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Tag Archives: Wired

Storytelling for the win: This year’s ASME finalists

This year’s National Magazine Award nominations in the features, multimedia, reporting and essay/criticism categories cover conflict, immigration, violence, grief, the abortion wars and more, from a host of talented journalists representing a range of publications. The American Society of Magazine Editors will announce the winners on May 1, in New York. Read the full list [...]

Top 10 Top 10 Lists — storytelling edition

Because why not a list of lists? Ten* worth the storyteller’s time: 1) “130 years of must-read stories for digital journalists: five lessons from 1851-1981,” by Abraham Hyatt, editor of the data-driven investigative project Oakland Police Beat. His top three (we agree, so much, with Ben Hecht’s “The Pig”): 1: You can report on technology [...]

Writing the book: Jason Fagone and ‘Ingenious’

I got the deal to write my first book, Horsemen of the Esophagus, in the spring of 2005. I’d been out of college for four years at that point, writing for two different magazines, in Cincinnati and Philadelphia. I’d never written anything longer than 7,000 words, but writing a book had always been a dream [...]

“Why’s this so good?” — the Hollywood edition

From our “Why’s this so good?” archives, a handful of great reads on Hollywood by Raymond Chandler, Truman Capote, Ian Parker and Dave Gardetta, deconstructed for craft and significance by critic Maud Newton, The Atlantic’s Alexis Madrigal, Wired’s Jason Fagone and Vanity Fair’s Benjamin Wallace: “Raymond Chandler sticks it to Hollywood” — critic Maud Newton deconstructs an Atlantic [...]

Skip Hollandsworth on storytelling, listening, Hollywood, respect and the importance of getting out into the world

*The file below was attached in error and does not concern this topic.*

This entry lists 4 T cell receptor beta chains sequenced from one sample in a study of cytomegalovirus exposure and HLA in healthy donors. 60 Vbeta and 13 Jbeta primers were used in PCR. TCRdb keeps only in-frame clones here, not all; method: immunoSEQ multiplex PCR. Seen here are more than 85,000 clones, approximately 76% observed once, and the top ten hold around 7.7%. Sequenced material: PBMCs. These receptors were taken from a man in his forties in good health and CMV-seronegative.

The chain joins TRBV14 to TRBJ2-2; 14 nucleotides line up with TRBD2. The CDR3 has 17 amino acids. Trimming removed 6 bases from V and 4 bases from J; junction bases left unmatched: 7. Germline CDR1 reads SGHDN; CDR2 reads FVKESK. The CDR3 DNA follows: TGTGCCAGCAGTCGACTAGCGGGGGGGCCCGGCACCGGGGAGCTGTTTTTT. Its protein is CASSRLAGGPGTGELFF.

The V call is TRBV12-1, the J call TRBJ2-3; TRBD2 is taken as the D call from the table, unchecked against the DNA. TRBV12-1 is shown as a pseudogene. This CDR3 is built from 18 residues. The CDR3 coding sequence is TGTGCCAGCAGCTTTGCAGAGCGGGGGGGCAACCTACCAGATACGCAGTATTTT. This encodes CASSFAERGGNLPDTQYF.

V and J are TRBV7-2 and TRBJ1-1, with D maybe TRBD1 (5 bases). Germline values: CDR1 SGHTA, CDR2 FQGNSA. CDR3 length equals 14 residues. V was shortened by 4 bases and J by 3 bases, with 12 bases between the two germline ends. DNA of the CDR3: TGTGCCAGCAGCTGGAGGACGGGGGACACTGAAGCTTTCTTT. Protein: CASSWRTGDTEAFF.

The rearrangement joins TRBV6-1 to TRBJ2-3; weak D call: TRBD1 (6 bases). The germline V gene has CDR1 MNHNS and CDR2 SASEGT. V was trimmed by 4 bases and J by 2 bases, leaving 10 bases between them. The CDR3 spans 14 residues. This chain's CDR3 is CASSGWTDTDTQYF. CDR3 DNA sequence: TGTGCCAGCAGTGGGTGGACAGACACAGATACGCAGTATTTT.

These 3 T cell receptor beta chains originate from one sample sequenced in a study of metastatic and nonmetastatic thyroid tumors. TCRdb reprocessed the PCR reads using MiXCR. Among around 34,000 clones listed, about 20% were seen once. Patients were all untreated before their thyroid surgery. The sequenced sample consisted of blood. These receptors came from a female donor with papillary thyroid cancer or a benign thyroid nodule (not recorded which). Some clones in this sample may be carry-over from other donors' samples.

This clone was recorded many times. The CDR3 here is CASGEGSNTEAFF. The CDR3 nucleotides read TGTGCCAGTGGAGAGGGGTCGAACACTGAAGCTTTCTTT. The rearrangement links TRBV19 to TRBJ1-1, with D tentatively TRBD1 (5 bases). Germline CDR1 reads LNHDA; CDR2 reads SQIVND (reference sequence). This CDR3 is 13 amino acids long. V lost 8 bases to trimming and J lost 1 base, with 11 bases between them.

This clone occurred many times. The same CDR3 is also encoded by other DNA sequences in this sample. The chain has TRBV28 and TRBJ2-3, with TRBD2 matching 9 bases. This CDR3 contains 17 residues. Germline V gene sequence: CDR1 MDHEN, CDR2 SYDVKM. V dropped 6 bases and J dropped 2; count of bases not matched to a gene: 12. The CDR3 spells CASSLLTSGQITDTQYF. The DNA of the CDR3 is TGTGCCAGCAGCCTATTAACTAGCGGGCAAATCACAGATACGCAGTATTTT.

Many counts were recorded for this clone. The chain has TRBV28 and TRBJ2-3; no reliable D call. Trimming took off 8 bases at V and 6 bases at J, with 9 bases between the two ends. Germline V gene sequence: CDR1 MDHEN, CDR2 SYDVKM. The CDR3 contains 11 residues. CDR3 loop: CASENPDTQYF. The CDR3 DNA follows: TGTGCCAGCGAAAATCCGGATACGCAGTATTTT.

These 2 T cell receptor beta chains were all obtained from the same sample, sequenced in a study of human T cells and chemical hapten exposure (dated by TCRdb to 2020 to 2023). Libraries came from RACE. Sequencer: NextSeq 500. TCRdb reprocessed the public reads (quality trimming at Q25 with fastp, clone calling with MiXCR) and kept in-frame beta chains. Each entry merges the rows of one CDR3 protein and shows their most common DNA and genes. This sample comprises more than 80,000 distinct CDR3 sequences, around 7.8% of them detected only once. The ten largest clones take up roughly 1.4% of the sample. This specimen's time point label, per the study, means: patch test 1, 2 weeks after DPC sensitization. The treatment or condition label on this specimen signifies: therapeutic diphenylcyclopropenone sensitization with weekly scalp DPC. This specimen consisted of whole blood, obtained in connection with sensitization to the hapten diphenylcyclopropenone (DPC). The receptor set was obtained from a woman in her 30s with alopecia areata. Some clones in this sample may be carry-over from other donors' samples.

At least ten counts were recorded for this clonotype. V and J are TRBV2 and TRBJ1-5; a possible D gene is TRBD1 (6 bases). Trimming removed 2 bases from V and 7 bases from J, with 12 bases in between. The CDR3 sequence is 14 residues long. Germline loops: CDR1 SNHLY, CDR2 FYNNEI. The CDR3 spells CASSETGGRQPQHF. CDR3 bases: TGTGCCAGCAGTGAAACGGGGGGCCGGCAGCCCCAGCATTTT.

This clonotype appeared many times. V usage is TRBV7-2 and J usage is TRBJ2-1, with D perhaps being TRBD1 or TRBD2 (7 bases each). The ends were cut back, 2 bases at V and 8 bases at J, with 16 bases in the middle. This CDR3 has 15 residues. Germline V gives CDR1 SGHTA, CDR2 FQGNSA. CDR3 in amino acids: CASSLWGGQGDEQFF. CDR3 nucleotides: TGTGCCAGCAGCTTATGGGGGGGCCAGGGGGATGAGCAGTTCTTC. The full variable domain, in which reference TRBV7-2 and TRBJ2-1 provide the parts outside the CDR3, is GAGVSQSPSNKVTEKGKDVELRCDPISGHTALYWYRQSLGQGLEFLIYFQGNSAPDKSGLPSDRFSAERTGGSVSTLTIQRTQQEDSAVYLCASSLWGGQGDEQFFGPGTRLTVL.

No bullet-point tips list could compare with Skip Hollandworth’s Sunday sermonizing, which closed the 2013 Mayborn Conference. What follows is the Mayborn‘s video of Hollandsworth (followed by our selected excerpts) talking ultimately about “Midnight in the Garden of East Texas,” the Texas Monthly story that became the movie Bernie. Here’s how that story opened: Sitting [...]

Three reads and a tip sheet

Pinned and pulled for your weekend reading pleasure, Storyboard’s three favorite reads this week, plus 10 tips on artful interviewing from Pulitzer winner Isabel Wilkerson and others: 1) “Lost in the Long White Cloud,” by Charles Anderson of Fairfax Media, New Zealand. Anderson’s “Snow Fall”-inspired multimedia narrative artfully chronicles a modern-day search for George Hood and John Moncrieff, New Zealand [...]

How’d you find that hijacker story, Brendan Koerner?

Brendan Koerner‘s new book, The Skies Belong to Us: Love and Terror in the Golden Age of Hijacking, dropped last week to critical acclaim. It tells the story of a pair of unlikely hijackers (a “troubled Vietnam vet;” a “mischievous party girl”) against the backdrop of American air travel in the 1960s and ’70s, when [...]

Annotation Tuesday! Amy Wallace and one of “the most despised and feared” men in Hollywood

When Amy Wallace profiled then-Variety editor Peter Bart for Los Angeles magazine, she took on issues of access, personality, misdirection, industry politics, journalism and retaliation. To write about a guy who’s been called “the most hated man in Hollywood” demands guts and patience. To pull it off as she did requires a certain tact and [...]

“How’d you find that secret-compartments story, Brendan Koerner?”

Brendan Koerner’s recent Wired piece about Alfred Anaya, a “genius at installing secret compartments in cars,” was nothing short of delicious as a piece of storytelling and discovery. Sure, someone’s out there fabricating automotive hidey-holes for smuggled drugs and other contraband, but how often do readers get to put a face and a backstory to that [...]